But that’s not the only thing that makes Mr Trump’s endorsement irregular. First, the US President does not pick foreign ambassadors. Second, Mr Farage does not have the traditional experience for the role.”

 

I think that is a fair assessment.

 

 

UK’s top judge unveils plan to make supreme court more diverse

Lord Neuberger, who retires in 2017, says flexible working will be offered for new appointees to white male-dominated bench

The Guardian: “The UK’s most senior judge, Lord Neuberger, has announced he will retire next summer and signalled the launch of a judicial appointments process that could – through offering flexible working practices – improve diversity on the supreme court bench.

Confirming his departure, Neuberger, the president of the court, who is now 68, said that six new justices would be appointed over the next 18 months.

There are normally 12 members of the supreme court. Only one, Lady Hale, the deputy president, is a woman. All are white. Only two of the present justices were not privately educated.

Criticism of the composition of the judiciary has been mounting due to the fact that there are still relatively few senior female judges and only five high court judges from ethnic minority backgrounds. The justice secretary, Liz Truss, has pledged to introduce measures to improve diversity on the benches.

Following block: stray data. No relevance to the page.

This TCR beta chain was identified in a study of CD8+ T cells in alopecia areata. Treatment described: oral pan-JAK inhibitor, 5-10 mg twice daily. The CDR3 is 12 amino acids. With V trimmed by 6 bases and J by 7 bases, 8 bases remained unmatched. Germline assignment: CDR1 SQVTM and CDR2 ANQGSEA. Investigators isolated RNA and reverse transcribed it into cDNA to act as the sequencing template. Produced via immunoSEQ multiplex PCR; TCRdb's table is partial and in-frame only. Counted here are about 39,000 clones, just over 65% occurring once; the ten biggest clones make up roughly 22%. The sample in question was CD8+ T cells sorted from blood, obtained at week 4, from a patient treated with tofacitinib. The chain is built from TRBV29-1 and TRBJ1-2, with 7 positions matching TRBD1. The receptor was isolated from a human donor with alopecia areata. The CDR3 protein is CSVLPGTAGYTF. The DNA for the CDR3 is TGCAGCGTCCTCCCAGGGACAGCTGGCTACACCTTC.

In a speech to the Bar Council on Monday evening, Neuberger confirmed that he and Lord Clarke, another supreme court justice, would step down next summer. Lord Toulson retired in July but has not yet been replaced. Lords Hughes, Mance and Sumption will leave in 2018.

In an attempt to improve diversity, Neuberger said there would be half-day “insight sessions” offered to prospective candidates where they would be given a tour of the court, allowed to spend time observing proceedings, and offered a private meeting with a current supreme court justice….

Read the rest of the story here

Britain’s love-affair with mass surveillance began under the Labour government…

“Britain’s love-affair with mass surveillance began under the Labour government, but it was two successive Conservative governments (one in coalition with the Liberal Democrats, who are nominally pro-civil liberties) who took Tony Blair’s mass surveillance system and turned it into a vicious, all-powerful weapon. Now, their work is done.

The Snoopers Charter — AKA the “Investigatory Powers Act” — is the most extreme surveillance law in Europe, more extreme that America’s Patriot Act and associated presidential orders and secret rulings from the Foreign Intelligence courts. Snowden nailed it when he said it “goes further than many autocracies.”